Electric vehicles are becoming increasingly popular, but range anxiety and charging time are obstacles to their widespread acceptance.
Imagine, however, charging your car by simply changing lanes and heading to special charging strips built into the road.
This is exactly Khurram Afridi’s vision, associate professor of electrical and computer engineering at Cornell University. With his team, they are developing a revolutionary approach to charging electric vehicles without the need for cables.
Drivers could save time, and cars would need smaller batteries, which would mean their cost would be reduced, as well as their impact on the environment.
In fact, over the past few decades, many scientists have experimented with the idea of wirelessly powering moving vehicles.
However, all previous attempts, using mainly alternating magnetic fields and low frequencies, have failed. The materials needed were bulky and expensive, while the energy generated posed a threat to driver safety.
Afridi’s project promises an innovative solution.
Following its predecessors, the idea of Afridi arose from Nikola Tesla’s use of alternating electric fields.
But he went even further by combining it with his expertise in spacecraft communication by high frequency radio waves.
In simple terms, he succeeded in developing an electric field system operating at high frequency.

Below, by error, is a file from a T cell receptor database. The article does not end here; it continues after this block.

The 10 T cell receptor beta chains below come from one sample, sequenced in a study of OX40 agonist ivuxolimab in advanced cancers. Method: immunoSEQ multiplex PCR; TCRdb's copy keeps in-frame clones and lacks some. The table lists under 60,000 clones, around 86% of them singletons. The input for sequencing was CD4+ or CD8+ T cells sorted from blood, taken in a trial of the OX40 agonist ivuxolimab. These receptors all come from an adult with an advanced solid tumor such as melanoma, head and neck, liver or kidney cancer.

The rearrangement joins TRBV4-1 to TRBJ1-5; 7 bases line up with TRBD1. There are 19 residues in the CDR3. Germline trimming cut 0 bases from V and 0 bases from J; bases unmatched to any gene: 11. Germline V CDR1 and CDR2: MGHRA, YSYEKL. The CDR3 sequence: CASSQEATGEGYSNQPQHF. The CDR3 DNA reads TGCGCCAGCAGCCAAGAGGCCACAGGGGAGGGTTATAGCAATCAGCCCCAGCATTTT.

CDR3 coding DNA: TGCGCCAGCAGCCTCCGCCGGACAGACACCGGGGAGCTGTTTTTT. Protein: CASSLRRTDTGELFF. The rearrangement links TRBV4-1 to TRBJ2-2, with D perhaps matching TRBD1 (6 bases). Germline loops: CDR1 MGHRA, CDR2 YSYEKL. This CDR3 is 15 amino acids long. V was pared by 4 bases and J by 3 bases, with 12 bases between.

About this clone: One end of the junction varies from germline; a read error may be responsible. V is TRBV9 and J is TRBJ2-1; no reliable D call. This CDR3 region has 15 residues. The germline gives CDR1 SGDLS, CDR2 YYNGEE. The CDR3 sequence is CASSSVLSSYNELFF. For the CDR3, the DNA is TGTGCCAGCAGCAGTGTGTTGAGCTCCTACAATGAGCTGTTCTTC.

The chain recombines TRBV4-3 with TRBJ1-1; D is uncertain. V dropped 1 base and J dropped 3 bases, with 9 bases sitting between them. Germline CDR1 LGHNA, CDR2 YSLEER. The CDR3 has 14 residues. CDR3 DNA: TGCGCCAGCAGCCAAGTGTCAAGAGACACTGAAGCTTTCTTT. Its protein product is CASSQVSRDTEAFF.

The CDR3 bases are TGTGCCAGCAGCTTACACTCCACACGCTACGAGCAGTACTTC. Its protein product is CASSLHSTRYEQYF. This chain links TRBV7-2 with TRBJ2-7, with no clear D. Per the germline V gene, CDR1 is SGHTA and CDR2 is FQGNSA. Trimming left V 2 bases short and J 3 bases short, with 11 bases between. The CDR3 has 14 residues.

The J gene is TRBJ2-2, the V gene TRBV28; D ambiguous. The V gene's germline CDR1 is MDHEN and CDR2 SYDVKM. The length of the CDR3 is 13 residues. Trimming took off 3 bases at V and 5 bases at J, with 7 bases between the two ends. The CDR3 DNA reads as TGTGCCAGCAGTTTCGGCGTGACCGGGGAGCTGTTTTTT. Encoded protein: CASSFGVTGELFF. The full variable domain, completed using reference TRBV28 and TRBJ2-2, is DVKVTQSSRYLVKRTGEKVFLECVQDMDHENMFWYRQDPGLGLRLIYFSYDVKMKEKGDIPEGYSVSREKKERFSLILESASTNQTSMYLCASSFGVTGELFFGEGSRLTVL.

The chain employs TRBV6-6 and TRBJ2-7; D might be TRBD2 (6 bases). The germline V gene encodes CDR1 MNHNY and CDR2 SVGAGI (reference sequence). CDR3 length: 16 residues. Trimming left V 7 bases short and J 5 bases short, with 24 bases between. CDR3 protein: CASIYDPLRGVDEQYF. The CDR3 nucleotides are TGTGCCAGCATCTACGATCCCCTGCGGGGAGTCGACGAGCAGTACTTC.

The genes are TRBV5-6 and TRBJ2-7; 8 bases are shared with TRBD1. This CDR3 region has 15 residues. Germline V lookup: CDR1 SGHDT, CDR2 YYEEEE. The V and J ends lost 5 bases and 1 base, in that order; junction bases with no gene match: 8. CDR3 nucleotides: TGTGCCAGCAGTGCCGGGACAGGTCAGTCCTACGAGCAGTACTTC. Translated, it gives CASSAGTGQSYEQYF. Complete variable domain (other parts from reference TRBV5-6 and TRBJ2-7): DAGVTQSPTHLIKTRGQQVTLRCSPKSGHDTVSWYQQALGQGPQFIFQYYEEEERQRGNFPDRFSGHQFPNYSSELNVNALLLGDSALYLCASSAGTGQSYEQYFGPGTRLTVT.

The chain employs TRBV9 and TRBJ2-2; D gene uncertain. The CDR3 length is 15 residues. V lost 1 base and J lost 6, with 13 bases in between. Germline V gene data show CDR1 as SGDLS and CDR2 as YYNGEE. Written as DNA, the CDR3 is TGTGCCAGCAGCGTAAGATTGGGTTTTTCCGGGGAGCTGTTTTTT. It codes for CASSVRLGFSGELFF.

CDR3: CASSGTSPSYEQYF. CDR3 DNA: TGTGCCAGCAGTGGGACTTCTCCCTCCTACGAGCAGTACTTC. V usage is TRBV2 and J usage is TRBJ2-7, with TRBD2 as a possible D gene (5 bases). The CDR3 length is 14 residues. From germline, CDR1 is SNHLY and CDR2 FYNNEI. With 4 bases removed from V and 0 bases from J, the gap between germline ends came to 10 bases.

According to lab tests, it is almost 200 times faster than older magnetic field systems.
So how does it work?
Two insulated metal plates on the ground create alternating electric fields that attract and repel charges in a pair of matching metal plates attached under the vehicle.
The interaction between the plates produces a high frequency current which is picked up by the car circuit. The generated current is then directed to the car’s battery so that it can recharge while driving.
For this to work, the road infrastructure must change massively.
Afridi offers two suggestions: electrifying high-traffic roads or installing charging stations at stop signs and traffic lights in cities. So Cars can recharge at specific locations, or recharge while waiting at intersections.
Well, wireless charging might sound crazy, but it could definitely boost EV acceptance. as a model of sustainable long-distance transport.
However, to implement this type of technology on the ground is much more difficult than developing it in concept.
Do EVs excite your electrons? Do e-bikes spin your wheels? Do self-driving cars make you all recharge?
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